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Today's Stichomancy for Fiona Apple

The first excerpt represents the past or something you must release, and is drawn from Hiero by Xenophon:

so attractive that human beings strain to grasp it,[1] and in the effort they will undergo all pains, endure all perils. It would further seem that even you, you tyrants, in spite of all that sea of trouble which a tyranny involves, rush headlong in pursuit of it. You must be honoured. All the world shall be your ministers; they shall carry out your every injunction with unhestitating zeal.[2] You shall be the cynosure of neighbouring eyes; men shall rise from their seats at your approach; they shall step aside to yield you passage in the streets.[3] All present shall at all times magnify you,[4] and shall pay homage to you both with words and deeds. Those, I take it, are ever the kind of things which subjects do to please the monarch,[5]

The second excerpt represents the present or the deciding factor of the moment, and is drawn from Herodias by Gustave Flaubert:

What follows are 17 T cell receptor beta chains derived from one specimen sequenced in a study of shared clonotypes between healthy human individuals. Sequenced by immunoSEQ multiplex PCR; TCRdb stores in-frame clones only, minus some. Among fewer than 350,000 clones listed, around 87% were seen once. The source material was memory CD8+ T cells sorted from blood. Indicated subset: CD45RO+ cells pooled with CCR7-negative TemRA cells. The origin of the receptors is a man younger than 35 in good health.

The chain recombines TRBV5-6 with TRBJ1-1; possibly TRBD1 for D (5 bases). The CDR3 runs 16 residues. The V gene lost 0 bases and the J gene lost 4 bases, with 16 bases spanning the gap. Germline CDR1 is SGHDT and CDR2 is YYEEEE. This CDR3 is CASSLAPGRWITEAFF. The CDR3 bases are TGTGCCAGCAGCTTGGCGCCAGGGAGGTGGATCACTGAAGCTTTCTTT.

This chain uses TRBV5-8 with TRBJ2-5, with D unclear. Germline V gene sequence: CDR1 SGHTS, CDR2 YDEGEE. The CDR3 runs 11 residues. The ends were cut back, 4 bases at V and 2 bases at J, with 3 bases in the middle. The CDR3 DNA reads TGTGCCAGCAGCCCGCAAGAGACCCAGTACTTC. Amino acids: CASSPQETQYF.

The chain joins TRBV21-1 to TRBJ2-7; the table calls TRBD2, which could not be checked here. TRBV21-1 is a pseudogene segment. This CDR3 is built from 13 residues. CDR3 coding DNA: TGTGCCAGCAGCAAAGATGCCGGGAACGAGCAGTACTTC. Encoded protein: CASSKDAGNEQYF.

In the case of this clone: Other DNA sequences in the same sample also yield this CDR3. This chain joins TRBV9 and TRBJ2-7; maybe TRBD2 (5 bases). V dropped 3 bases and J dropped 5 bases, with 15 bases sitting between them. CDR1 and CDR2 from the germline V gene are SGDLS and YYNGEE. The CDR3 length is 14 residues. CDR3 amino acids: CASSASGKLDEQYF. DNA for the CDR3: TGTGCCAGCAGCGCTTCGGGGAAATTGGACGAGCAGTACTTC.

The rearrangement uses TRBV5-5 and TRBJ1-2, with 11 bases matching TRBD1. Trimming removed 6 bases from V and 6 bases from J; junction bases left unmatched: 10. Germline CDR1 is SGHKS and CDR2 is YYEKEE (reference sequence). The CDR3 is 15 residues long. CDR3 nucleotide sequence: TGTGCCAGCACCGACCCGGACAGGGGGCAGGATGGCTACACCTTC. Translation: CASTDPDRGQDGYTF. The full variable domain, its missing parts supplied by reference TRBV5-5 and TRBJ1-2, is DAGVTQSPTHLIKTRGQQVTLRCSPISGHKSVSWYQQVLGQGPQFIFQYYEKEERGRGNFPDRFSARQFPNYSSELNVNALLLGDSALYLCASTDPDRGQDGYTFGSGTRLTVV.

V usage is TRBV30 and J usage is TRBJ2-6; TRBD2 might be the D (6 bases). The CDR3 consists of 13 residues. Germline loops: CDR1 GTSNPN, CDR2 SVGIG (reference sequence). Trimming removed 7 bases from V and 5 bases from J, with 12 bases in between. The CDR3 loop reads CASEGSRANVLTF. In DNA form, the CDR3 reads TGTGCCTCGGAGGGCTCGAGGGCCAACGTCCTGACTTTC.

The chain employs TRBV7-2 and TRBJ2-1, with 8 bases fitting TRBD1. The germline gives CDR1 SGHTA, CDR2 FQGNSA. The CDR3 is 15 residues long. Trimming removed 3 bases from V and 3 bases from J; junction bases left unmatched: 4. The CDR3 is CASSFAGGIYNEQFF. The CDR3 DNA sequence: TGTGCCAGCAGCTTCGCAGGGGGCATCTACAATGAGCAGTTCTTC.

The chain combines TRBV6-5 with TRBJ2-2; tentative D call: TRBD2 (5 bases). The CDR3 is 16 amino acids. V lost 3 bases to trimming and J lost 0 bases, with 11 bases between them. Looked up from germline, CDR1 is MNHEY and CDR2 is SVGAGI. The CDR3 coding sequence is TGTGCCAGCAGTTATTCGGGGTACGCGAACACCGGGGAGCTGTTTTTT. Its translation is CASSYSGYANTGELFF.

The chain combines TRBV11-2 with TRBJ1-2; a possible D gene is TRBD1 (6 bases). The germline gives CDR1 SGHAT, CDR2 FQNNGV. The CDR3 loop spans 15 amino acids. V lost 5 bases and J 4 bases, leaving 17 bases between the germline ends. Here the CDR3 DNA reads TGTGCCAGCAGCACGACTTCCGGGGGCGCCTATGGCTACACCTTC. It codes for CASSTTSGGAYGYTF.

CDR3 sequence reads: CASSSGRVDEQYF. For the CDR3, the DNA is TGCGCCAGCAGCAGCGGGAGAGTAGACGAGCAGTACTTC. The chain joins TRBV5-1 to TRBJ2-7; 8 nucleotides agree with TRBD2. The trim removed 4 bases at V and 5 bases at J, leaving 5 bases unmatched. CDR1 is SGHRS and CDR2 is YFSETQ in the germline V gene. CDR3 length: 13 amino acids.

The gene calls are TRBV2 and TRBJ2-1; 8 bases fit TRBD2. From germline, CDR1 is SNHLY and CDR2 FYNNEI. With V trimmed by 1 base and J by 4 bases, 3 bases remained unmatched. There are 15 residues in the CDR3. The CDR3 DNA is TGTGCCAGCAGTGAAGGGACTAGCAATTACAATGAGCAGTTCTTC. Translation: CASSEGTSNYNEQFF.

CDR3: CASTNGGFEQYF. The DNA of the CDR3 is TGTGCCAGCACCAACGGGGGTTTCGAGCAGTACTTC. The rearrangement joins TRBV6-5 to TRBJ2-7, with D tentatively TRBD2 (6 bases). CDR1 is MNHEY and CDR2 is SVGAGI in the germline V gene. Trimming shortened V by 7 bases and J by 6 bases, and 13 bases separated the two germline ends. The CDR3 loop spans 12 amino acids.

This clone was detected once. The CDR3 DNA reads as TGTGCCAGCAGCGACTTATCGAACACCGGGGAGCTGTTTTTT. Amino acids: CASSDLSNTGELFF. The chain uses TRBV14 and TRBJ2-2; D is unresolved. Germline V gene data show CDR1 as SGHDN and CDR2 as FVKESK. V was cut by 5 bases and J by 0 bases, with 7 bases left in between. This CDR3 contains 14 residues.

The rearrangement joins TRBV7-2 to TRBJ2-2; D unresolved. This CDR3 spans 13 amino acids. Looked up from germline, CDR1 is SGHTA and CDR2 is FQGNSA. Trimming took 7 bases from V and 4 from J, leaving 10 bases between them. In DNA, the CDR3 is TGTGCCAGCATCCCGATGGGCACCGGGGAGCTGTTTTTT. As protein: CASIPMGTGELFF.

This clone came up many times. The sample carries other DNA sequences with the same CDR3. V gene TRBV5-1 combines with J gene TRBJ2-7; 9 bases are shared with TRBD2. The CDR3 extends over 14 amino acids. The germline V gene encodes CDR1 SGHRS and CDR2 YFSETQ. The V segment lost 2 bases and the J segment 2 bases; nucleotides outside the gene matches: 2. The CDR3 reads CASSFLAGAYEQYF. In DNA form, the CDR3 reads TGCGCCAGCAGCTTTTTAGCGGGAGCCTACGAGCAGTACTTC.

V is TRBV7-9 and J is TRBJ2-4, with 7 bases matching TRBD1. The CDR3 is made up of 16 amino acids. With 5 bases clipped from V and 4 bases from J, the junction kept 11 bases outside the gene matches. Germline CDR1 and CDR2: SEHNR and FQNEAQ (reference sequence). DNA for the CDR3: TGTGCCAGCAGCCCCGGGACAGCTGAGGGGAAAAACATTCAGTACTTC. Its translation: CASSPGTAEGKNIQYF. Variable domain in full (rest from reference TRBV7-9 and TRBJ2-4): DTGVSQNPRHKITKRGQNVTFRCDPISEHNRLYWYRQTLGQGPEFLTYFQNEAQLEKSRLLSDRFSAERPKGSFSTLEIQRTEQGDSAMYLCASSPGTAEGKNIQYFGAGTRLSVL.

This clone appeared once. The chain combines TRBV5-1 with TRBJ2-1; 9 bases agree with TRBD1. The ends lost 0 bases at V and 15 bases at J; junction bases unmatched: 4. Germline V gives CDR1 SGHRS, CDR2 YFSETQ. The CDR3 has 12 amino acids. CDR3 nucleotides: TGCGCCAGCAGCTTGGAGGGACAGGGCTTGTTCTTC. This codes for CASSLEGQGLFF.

had a shell-like transparency, and the candelabra on every side lighted up the gruesome object with terrible distinctness.

Mannaeus arrived at the table where the priests were seated. One of them turned the charger about curiously, to look at the head from all sides. Then Mannaeus, having entirely regained his courage, placed the charger before Aulus, who had just awakened from a short doze; and finally he brought it again to Antipas and set it down upon the table beside him. Tears were running down the cheeks of the tetrarch.

The lights began to flicker and die out. The guests departed, and at last no one remained in the great hall save Antipas, who sat leaning his head upon his hands, gazing at the head of Iaokanann; and Phanuel,

The third excerpt represents the future or something you must embrace, and is drawn from The Breaking Point by Mary Roberts Rinehart:

story was correct, that he had lived on a ranch near Norada before the crime and as Livingstone, then he would acknowledge that two men could look precisely alike and come from the same place, and yet not be the same. If not -

But, after he had turned out his light and got into bed, he began to feel a certain distaste for his self-appointed task. If Livingstone were Clark, if after years of effort he had pulled himself up by his own boot-straps, had made himself a man out of the reckless boy he had been, a decent and useful citizen, why pull him down? After all, the world hadn't lost much in Lucas; a sleek, not over-intelligent big animal, that had been Howard Lucas.

The Breaking Point